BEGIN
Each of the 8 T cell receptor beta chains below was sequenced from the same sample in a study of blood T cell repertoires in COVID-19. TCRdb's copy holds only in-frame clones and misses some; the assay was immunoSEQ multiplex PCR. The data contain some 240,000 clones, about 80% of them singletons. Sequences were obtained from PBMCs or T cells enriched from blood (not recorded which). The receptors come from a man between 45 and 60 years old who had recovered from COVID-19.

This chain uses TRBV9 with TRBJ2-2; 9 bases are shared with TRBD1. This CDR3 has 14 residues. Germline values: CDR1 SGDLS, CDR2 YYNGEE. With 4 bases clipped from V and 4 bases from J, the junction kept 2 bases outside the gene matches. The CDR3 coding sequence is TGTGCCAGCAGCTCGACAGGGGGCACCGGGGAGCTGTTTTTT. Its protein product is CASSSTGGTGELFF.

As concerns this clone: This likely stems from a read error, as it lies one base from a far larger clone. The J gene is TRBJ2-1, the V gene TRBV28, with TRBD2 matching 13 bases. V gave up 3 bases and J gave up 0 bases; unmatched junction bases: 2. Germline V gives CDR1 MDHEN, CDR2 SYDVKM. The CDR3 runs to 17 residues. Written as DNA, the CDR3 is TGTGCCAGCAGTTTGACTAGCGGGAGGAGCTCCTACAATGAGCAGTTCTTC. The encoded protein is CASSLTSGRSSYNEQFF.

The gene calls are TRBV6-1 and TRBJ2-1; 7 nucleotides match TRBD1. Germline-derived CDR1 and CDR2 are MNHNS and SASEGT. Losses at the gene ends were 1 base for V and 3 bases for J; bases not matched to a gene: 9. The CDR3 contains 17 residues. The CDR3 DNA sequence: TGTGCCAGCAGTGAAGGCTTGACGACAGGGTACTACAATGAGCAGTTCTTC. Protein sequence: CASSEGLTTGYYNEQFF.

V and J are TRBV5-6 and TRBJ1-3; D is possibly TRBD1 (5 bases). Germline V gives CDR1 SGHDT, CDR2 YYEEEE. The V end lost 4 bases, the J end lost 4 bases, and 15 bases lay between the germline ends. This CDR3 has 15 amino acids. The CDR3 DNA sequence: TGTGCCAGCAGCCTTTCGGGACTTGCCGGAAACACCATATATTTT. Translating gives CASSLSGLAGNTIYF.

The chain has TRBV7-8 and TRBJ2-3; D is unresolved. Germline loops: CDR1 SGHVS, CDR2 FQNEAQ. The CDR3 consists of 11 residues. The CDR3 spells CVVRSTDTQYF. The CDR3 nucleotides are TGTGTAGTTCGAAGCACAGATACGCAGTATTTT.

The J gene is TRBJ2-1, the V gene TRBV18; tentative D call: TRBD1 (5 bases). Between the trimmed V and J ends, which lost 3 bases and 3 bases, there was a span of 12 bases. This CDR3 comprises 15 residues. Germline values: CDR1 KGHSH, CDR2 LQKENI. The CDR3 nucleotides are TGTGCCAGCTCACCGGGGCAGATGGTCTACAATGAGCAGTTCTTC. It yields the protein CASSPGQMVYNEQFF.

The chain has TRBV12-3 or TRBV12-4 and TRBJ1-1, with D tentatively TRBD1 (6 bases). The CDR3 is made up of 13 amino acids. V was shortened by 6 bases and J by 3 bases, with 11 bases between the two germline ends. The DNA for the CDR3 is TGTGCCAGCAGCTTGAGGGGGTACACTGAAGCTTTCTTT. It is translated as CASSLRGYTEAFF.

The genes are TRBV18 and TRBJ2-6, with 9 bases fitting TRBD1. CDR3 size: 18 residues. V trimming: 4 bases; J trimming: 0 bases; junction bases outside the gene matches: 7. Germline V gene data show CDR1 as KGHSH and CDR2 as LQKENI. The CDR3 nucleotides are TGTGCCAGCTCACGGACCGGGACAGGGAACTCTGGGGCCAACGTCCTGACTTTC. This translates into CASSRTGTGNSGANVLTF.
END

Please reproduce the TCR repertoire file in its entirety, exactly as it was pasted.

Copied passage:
Each of the 8 T cell receptor beta chains below was sequenced from the same sample in a study of blood T cell repertoires in COVID-19. TCRdb's copy holds only in-frame clones and misses some; the assay was immunoSEQ multiplex PCR. The data contain some 240,000 clones, about 80% of them singletons. Sequences were obtained from PBMCs or T cells enriched from blood (not recorded which). The receptors come from a man between 45 and 60 years old who had recovered from COVID-19.

This chain uses TRBV9 with TRBJ2-2; 9 bases are shared with TRBD1. This CDR3 has 14 residues. Germline values: CDR1 SGDLS, CDR2 YYNGEE. With 4 bases clipped from V and 4 bases from J, the junction kept 2 bases outside the gene matches. The CDR3 coding sequence is TGTGCCAGCAGCTCGACAGGGGGCACCGGGGAGCTGTTTTTT. Its protein product is CASSSTGGTGELFF.

As concerns this clone: This likely stems from a read error, as it lies one base from a far larger clone. The J gene is TRBJ2-1, the V gene TRBV28, with TRBD2 matching 13 bases. V gave up 3 bases and J gave up 0 bases; unmatched junction bases: 2. Germline V gives CDR1 MDHEN, CDR2 SYDVKM. The CDR3 runs to 17 residues. Written as DNA, the CDR3 is TGTGCCAGCAGTTTGACTAGCGGGAGGAGCTCCTACAATGAGCAGTTCTTC. The encoded protein is CASSLTSGRSSYNEQFF.

The gene calls are TRBV6-1 and TRBJ2-1; 7 nucleotides match TRBD1. Germline-derived CDR1 and CDR2 are MNHNS and SASEGT. Losses at the gene ends were 1 base for V and 3 bases for J; bases not matched to a gene: 9. The CDR3 contains 17 residues. The CDR3 DNA sequence: TGTGCCAGCAGTGAAGGCTTGACGACAGGGTACTACAATGAGCAGTTCTTC. Protein sequence: CASSEGLTTGYYNEQFF.

V and J are TRBV5-6 and TRBJ1-3; D is possibly TRBD1 (5 bases). Germline V gives CDR1 SGHDT, CDR2 YYEEEE. The V end lost 4 bases, the J end lost 4 bases, and 15 bases lay between the germline ends. This CDR3 has 15 amino acids. The CDR3 DNA sequence: TGTGCCAGCAGCCTTTCGGGACTTGCCGGAAACACCATATATTTT. Translating gives CASSLSGLAGNTIYF.

The chain has TRBV7-8 and TRBJ2-3; D is unresolved. Germline loops: CDR1 SGHVS, CDR2 FQNEAQ. The CDR3 consists of 11 residues. The CDR3 spells CVVRSTDTQYF. The CDR3 nucleotides are TGTGTAGTTCGAAGCACAGATACGCAGTATTTT.

The J gene is TRBJ2-1, the V gene TRBV18; tentative D call: TRBD1 (5 bases). Between the trimmed V and J ends, which lost 3 bases and 3 bases, there was a span of 12 bases. This CDR3 comprises 15 residues. Germline values: CDR1 KGHSH, CDR2 LQKENI. The CDR3 nucleotides are TGTGCCAGCTCACCGGGGCAGATGGTCTACAATGAGCAGTTCTTC. It yields the protein CASSPGQMVYNEQFF.

The chain has TRBV12-3 or TRBV12-4 and TRBJ1-1, with D tentatively TRBD1 (6 bases). The CDR3 is made up of 13 amino acids. V was shortened by 6 bases and J by 3 bases, with 11 bases between the two germline ends. The DNA for the CDR3 is TGTGCCAGCAGCTTGAGGGGGTACACTGAAGCTTTCTTT. It is translated as CASSLRGYTEAFF.

The genes are TRBV18 and TRBJ2-6, with 9 bases fitting TRBD1. CDR3 size: 18 residues. V trimming: 4 bases; J trimming: 0 bases; junction bases outside the gene matches: 7. Germline V gene data show CDR1 as KGHSH and CDR2 as LQKENI. The CDR3 nucleotides are TGTGCCAGCTCACGGACCGGGACAGGGAACTCTGGGGCCAACGTCCTGACTTTC. This translates into CASSRTGTGNSGANVLTF.